Some SoulBonders - even the as-yet-non-Multiple ones - already have a theory. Quite a few people believe in parallel "story-worlds", real places out there in the universe from which authors and creators inadvertently "channeled" all the stories and characters we see around us today. They argue that no story is "created", because it all already exists, somewhere out there. It was a theory I entertained once, but personally I don't really like it, because what it practically says is that imagination doesn't exist. I do
believe that a lot of things we think we "imagine" or "create" might in fact have bases in reality, or more accurately may be subconsciously tapping into something other than the creators' own minds - for example, the number of people that follow the so-called fictional "Jedi" religion from Star Wars must surely mean that at least the most fundamental concepts behind it (e.g. "the Force") have a ring of real-world truth in their being, and take also the "myths" of dragons and faeries that turned out to be only too true for so many Otherkin (in fact, I count myself among the avariels, which are D&D "creations") - but I believe there is equal truth in the reverse principle; that by the act of imagining, of pouring creative energy into a vision, we actually bring a character, situation or world into physical
being on some other plane. As an animist, I believe that all things have the life-energy and the spirit of the Goddess within them, and that this energy is shaped - either by the person or thing itself, or by outside forces, or often both - into unique, personal energy. For example, this laptop I'm working at now has its own energy, which is different from the energy of the computer I normally use (which is sitting in a box downstairs all forlorn waiting to be sent off for repairs, again ;_;), because I've poured different thoughts and feelings into each one. I'm not sure whether that means that my computer can be classed as having a "soul" or not; that would likely depend on whether it had sufficient intelligence, though then again, if you believe that even the lowliest worm has a soul then sentience doesn't come into the argument. There exists an old Japanese tale that a doll, if sufficiently loved and cared for, can be imbued with a soul through the sheer strength of its' owners affection for it. The basic tenet of magic is that if we actively pour enough energy into a wish, belief or desire, enough physical changes will be effected in the universe for it to come true. Why should this not be the same of characters from fiction? As anyone who has ever read (or watched) The Neverending Story will understand perfectly, when we absorb ourselves in a work of fiction we find ourselves empathising with the characters. We become them, their friends, their adversaries. We step into the story. We "know" the people within it. And into that world we pour our strongest emotions. We love, we hate, we fear, we fight, we pray along with them. Is this not sufficient spiritual energy to begin a seed of life, a spirit, something which could even become a soul if it should have a sufficient physical vessel in which to live?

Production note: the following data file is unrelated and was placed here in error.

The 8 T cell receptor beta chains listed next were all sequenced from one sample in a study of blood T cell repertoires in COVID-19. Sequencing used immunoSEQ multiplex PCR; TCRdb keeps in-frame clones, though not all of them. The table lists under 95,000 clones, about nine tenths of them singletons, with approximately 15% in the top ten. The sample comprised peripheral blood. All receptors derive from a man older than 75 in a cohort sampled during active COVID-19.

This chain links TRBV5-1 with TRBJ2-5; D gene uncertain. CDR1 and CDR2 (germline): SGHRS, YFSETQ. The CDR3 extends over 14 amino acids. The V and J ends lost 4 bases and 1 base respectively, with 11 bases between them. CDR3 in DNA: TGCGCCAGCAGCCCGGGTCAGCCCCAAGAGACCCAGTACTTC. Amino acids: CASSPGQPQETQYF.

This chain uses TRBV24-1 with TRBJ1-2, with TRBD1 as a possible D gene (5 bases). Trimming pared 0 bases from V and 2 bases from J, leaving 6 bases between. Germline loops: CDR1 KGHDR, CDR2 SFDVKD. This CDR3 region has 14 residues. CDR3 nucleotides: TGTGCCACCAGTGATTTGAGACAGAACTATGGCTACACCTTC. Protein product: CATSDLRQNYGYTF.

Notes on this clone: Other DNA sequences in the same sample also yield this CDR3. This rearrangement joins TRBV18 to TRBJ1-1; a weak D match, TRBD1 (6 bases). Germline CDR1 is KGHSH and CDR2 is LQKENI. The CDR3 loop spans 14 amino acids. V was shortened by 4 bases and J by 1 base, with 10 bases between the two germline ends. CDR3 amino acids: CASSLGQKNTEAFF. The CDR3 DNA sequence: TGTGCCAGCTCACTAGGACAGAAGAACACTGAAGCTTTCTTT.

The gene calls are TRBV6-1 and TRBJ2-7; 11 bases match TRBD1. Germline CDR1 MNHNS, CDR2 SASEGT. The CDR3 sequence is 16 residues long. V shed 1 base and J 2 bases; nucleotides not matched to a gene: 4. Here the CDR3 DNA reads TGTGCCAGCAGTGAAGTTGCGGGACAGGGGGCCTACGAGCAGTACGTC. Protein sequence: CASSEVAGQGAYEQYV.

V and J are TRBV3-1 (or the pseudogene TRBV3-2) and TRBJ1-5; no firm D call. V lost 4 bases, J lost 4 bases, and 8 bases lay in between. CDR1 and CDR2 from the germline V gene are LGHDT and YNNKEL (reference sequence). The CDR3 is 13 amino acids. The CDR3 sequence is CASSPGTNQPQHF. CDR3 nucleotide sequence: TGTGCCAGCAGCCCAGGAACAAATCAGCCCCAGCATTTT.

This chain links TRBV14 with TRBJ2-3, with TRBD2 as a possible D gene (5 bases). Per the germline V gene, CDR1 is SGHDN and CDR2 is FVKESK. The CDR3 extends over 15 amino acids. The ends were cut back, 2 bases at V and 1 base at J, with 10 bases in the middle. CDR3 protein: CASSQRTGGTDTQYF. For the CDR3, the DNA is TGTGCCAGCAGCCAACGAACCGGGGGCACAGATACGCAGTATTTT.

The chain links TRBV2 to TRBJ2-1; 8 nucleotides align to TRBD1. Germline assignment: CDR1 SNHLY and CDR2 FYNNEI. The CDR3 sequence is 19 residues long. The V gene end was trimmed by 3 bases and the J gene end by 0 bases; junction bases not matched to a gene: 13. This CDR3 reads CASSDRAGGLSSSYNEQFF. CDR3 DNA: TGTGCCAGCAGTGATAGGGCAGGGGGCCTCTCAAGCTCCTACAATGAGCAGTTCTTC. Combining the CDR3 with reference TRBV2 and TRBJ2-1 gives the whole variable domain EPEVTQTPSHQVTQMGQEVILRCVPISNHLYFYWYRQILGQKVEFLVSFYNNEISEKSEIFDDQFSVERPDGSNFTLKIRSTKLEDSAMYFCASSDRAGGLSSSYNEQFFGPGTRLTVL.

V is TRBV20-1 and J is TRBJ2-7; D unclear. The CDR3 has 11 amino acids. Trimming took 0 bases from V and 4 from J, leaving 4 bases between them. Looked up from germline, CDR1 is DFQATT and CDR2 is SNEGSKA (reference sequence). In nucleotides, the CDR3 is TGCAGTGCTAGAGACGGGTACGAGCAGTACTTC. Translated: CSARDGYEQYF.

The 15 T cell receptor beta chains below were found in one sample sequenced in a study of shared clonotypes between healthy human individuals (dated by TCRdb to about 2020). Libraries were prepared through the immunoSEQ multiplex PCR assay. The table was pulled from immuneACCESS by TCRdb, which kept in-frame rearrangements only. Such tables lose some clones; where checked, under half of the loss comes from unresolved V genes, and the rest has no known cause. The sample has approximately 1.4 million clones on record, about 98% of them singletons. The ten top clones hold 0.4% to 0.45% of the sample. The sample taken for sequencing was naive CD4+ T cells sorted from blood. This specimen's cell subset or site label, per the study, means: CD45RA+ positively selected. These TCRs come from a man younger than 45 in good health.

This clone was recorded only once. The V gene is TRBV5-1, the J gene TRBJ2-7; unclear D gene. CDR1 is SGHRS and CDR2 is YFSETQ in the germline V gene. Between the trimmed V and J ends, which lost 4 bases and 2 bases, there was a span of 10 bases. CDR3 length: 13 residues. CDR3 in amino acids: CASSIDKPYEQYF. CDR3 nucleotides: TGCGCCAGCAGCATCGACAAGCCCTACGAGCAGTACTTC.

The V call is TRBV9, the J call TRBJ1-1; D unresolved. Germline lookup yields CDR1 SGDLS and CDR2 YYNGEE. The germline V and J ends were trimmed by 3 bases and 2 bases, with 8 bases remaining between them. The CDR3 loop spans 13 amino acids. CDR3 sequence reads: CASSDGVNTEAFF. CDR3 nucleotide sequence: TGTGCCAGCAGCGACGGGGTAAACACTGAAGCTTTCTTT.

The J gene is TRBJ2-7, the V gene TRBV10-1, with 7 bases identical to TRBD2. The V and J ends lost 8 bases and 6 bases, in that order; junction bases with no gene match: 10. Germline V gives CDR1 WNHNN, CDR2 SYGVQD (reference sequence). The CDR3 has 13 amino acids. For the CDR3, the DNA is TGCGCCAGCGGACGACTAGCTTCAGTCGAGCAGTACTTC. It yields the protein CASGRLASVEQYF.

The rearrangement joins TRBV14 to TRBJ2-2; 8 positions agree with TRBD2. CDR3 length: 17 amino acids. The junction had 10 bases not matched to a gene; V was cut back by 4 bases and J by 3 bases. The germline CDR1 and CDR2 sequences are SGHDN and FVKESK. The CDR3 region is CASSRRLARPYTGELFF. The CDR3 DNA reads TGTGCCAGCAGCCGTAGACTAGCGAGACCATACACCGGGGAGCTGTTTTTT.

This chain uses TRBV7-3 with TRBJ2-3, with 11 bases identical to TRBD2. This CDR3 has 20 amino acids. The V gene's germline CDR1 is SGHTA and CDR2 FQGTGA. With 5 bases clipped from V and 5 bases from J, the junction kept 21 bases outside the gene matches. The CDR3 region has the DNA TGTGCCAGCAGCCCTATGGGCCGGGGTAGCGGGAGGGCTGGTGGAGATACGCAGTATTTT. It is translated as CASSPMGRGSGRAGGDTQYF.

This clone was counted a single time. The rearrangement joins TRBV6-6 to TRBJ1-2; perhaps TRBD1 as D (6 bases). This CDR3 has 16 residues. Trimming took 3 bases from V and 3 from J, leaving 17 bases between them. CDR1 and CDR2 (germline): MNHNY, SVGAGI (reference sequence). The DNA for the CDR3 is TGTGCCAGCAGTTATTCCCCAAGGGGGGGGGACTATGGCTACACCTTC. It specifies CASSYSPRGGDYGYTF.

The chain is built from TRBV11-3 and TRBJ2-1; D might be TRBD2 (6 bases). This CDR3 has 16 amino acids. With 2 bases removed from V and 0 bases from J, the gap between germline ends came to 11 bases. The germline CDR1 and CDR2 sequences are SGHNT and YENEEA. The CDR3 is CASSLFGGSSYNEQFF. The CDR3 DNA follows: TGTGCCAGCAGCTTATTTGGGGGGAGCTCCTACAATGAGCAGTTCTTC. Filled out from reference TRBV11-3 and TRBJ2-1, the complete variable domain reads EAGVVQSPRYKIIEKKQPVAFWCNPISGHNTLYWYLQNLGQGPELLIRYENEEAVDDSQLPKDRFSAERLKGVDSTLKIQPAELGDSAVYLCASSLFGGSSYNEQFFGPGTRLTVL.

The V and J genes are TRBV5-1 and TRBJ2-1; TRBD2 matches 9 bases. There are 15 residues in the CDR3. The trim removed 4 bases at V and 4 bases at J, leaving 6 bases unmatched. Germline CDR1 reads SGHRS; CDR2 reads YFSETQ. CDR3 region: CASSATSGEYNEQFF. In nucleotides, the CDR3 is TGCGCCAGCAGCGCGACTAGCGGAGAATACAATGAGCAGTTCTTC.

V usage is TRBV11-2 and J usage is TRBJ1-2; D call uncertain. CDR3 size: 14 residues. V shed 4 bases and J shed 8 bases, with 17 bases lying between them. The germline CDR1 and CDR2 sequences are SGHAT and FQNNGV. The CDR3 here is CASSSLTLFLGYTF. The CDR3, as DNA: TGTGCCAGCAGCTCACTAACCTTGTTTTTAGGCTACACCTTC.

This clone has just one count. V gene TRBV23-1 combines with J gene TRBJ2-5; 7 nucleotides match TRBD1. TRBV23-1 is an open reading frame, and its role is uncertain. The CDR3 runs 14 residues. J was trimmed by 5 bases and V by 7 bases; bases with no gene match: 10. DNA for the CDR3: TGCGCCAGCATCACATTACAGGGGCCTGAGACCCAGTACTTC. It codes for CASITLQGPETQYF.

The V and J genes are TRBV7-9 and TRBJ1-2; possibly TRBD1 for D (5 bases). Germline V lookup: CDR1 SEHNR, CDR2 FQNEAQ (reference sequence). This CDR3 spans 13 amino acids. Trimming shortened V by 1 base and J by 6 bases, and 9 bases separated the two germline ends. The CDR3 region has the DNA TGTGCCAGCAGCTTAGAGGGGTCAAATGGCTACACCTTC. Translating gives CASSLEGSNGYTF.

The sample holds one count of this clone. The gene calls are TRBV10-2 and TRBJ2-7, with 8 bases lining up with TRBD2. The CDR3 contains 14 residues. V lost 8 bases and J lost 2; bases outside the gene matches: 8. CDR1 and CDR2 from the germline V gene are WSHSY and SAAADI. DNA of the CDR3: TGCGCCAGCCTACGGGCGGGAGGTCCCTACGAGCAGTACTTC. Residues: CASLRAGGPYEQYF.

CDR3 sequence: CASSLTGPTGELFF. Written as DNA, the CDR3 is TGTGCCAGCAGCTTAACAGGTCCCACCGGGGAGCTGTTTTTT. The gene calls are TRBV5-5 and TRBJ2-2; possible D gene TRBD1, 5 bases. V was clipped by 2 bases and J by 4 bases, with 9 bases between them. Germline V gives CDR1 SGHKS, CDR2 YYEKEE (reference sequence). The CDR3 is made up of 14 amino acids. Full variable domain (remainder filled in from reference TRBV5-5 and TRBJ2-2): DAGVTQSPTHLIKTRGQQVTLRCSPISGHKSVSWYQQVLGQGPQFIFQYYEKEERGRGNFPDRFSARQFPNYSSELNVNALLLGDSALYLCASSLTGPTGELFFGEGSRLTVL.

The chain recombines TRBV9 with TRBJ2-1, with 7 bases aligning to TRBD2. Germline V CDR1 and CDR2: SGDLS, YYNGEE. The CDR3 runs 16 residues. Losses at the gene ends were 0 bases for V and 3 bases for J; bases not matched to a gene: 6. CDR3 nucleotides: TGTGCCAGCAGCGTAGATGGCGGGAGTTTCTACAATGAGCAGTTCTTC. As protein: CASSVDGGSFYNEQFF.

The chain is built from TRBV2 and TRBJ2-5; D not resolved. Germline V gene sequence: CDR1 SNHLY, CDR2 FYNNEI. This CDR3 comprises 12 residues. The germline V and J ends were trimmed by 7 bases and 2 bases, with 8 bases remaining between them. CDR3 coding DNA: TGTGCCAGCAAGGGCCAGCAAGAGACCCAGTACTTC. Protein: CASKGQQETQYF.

As a corollary to this theory, I believe that such energies are created uniquely by each person who comes across a character. There is not one "singular version" or interpretation of a character, and thus there is not one singular set of energies attached that character. I see the character itself as an archetype, a "template" around which spirit is built. There might be many Daidouji Tomoyos out there, and they might all be very similar or very different, but they are not "offshoots" of any one "original"; they are simply spirits, to paraphrase a certain old book that a lot of people seem to like throwing quotes around from, created in her image. One does not make any other less "real" or "true" any more than the existence of one man invalidates another's. I suppose the best way of expressing it would be the idea of a genetic clone - the potential for growth and development is identical, the base characteristics are the same, but that person's subsequent experiences may cause them to turn out very differently from the being whose DNA they share. And the most beautiful thing about a SoulBond who becomes a being in their own right is that, from a character archetype with only the limited range of potential that its creators afford it, is born a spirit with the same infinite potential as any other person on the planet. (I suppose an overly poetic, but seemingly appropriate to me at this late hour of writing, statement would be that it's like the act of giving birth to a child, only through the sheer force and purity of love alone.) Yet the cruellest thing about it is that, save by a few other Multiples, SoulBonders and the extremely open-minded, such people may never truly be afforded the chance to be people that they so rightly deserve.
~Riesz Fenrir and Daidouji Tomoyo, at 11:45 p.m. on July 8, 2002, who had now better go to bed.